► the history
► the economy
► the people
► the culture
► the reality
► now what?
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Seen from the rest of Canada, the economic health of New Brunswick and the maritimes in general, does not have a great reputation. The maritimes are often considered the economic stepchildren of the rest of the country. There is some justification for this stigma because the economies of the region do have some systemic problems. Historically, these problems have been addressed by a series of ad hoc programs that up till now have been spectacularly unsuccessful.
Some of the more dramatic failures can be attributed to the federal Department of Regional Economic Expansion, popularly called DREE. We won't go into all the details of this boondogle which was finally terminated in 1982. In a nutshell, the problem with DREE as with so many other federal programs designed to alleviate economic disparities across the country boiled down to politics and power and their negative impact on the maritimes.
That Giant Sucking Sound...
In any event, much of this is water under the bridge and today much of the infrastructure of provinces like New Brunswick is sustained in part by the transfer payments that are part and parcel of our federal system. What we shouldn't overlook however, is that there are a number business enterprises in the province that are doing quite nicely, thank you very much. Some of these may be subsidized by various government hand-outs, but probably no more so than businesses in other parts of the country.
There are the prominent players, of course, but there are also many small and medium sized businesses that carry on without any fanfare and make a major contribution to the province's economy. Of the major players, one of the more ubiquitous is the large family of companies under the collective Irving umbrella. Begun many years ago by a frugal and enterprising scottish presbyterian by name of K.C. Irving, the various companies which are today controlled by the family are into petroleum refining and distribution, lumbering and wood processing, and food processing to name but a few.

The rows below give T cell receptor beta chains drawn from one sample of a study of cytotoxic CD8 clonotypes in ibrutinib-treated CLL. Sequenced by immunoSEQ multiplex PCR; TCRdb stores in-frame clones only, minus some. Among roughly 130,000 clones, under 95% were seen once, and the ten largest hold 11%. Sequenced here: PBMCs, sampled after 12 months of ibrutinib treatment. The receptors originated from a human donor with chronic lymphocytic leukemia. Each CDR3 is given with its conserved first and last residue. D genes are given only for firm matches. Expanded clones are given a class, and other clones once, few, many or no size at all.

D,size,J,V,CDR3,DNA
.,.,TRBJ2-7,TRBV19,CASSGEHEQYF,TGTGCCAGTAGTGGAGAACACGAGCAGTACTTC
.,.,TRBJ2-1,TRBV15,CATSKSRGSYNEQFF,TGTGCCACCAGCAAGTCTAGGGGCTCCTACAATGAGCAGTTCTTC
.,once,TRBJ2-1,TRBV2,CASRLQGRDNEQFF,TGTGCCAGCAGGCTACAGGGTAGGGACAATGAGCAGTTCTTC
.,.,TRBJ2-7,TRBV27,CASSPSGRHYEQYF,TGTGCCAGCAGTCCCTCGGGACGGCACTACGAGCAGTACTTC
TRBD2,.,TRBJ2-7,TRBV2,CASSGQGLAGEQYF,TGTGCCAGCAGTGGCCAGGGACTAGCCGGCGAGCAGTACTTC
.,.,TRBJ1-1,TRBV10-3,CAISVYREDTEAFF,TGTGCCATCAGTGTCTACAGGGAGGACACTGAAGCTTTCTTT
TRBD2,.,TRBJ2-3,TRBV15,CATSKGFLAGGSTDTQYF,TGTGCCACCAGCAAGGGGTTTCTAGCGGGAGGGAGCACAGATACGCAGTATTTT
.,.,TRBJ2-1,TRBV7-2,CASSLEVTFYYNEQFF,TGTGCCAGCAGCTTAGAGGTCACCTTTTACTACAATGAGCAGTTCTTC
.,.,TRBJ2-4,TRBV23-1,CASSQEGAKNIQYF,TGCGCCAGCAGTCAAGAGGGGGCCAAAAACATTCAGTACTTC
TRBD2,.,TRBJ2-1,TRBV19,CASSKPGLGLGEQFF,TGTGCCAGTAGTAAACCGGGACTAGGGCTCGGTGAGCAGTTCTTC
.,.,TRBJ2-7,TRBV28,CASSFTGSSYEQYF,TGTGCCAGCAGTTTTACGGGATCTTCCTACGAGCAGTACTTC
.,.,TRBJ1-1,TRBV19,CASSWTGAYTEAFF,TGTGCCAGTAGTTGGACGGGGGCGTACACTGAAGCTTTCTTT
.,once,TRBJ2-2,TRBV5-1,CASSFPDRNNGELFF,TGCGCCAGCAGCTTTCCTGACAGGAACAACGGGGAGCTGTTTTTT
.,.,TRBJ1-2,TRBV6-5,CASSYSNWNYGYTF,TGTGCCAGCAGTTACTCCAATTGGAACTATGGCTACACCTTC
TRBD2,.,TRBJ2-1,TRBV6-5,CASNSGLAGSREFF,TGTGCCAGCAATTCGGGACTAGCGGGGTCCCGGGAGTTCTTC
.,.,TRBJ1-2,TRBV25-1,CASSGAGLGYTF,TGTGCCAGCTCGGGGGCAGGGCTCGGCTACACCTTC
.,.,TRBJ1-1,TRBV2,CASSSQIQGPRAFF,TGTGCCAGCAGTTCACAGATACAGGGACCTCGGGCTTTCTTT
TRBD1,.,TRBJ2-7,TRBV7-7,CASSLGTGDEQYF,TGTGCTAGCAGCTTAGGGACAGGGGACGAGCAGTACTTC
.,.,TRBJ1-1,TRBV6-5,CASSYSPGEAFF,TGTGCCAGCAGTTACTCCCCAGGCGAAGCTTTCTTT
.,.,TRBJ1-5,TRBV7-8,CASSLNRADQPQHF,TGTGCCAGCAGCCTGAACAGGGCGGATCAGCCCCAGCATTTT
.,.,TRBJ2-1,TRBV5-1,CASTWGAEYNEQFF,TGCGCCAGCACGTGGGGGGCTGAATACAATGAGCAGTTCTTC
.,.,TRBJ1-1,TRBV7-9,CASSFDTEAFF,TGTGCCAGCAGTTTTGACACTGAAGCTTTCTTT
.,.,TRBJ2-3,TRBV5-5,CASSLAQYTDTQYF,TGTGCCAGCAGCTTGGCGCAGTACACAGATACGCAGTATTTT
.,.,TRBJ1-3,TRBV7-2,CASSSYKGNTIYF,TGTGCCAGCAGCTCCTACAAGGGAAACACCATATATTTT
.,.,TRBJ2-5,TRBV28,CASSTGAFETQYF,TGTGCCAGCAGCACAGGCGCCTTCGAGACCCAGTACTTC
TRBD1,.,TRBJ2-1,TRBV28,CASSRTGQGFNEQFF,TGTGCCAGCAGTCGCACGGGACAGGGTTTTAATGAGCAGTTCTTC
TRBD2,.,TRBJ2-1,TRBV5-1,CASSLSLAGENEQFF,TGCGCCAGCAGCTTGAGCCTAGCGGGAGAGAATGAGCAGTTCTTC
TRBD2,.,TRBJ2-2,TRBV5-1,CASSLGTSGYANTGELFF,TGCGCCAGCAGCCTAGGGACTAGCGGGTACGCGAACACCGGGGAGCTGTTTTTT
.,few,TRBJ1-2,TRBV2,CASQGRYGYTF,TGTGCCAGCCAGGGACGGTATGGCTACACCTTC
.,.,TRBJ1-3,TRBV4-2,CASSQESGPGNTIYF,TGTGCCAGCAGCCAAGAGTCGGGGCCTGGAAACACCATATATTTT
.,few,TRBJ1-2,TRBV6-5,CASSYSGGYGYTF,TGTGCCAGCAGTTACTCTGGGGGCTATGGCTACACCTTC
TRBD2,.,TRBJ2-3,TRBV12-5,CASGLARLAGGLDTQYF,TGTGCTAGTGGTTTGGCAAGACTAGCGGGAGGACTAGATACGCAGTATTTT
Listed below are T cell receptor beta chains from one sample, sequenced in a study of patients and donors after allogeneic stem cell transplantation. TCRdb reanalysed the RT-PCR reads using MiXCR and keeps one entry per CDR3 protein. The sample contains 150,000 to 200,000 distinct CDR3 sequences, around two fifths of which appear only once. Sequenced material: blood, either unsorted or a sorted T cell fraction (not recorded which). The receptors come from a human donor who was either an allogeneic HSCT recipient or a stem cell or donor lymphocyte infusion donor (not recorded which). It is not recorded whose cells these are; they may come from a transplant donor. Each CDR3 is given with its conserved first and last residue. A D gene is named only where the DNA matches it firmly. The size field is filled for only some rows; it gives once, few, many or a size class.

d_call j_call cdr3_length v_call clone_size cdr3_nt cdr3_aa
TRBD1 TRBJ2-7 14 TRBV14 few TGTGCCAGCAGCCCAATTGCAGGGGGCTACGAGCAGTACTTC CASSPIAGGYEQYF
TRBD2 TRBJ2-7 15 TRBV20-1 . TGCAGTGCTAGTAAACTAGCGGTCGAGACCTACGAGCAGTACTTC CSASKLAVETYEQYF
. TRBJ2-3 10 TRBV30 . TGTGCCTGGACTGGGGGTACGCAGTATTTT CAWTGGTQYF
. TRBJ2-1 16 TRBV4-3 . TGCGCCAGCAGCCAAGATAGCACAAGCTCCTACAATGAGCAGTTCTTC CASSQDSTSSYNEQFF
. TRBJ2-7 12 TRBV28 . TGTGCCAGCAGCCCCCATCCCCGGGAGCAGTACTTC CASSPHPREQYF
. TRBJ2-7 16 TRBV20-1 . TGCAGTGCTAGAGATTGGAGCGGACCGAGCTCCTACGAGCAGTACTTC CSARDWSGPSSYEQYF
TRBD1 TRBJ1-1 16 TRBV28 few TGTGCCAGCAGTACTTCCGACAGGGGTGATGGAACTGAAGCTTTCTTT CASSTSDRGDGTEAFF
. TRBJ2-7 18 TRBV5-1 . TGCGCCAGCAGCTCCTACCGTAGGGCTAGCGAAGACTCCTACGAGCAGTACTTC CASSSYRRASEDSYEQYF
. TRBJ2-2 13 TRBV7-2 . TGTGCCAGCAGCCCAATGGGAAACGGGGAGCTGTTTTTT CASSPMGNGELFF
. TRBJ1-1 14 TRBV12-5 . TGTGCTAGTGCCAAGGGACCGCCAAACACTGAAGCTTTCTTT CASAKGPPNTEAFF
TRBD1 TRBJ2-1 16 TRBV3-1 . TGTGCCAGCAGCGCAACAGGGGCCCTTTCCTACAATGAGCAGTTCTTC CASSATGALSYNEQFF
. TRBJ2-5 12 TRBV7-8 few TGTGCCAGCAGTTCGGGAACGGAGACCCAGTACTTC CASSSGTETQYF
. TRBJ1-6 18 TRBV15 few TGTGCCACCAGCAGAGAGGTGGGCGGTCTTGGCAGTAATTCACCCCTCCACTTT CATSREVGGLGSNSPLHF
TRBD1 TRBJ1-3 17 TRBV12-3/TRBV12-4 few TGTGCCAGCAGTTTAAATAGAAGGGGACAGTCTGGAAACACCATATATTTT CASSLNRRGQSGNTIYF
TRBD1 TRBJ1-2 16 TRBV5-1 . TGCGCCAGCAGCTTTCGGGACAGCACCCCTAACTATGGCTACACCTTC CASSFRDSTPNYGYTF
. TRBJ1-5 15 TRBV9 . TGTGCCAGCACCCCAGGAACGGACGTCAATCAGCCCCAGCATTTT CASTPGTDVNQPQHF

Another very successful company with world-wide distribution and manufacturing is McCain Foods of Florenceville, New Brunswick. From Europe to Australia, the McCain name has become synonymous with french fries. Then in St. Stephen in the south-western corner of the province is the candy and chocolate manufacturing empire of the Ganong family. Also in St. Stephen, is the New Brunswick operation of Flakeboard Company Limited, and in Black's Harbour, Cooke Aquaculture who through its wholly-owned subsidiaries, processes and sells more than 115 million pounds of Atlantic salmon and 35 million pounds of trout each year. .
No help wanted...
First of all, the current economy in New Brunswick does have a pretty solid base on which to build a future. Folks like the Irvings and McCains are not about to leave because they live here and their roots are here. Besides, like so many other native entrepreneurs, they're doing pretty well. In addition, they know what most of us know, that New Brunswick is a great place to live. So if you want to join us, you may have to create a niche that works.
If you have a skill, or better still an existing business, that you can exploit and operate anywhere there's a good infrastructure, you could do that here. Good roads, transportation, telephone and internet access, and a great quality of life make New Brunswick very attractive. Clean air and water, a less crowded space, and a whiff of the sea can do wonders for the spirit.
What's in it for me...
These factors take on less importance when a knowledge-based economy is added to the mix. Good to excellent internet access, good roads and other infrastructure and easy access to major U.S. centres such as Boston make New Brunswick an excellent place to live and prosper. Why not take a look for yourself?Also Read:
►Province of New Brunswick - Department of Finance
►Province of New Brunswick - Resources for Business
This content was written by Henry (Hank) Mulder. Born in the Netherlands, Henry lived in several provinces before settling in New Brunswick.
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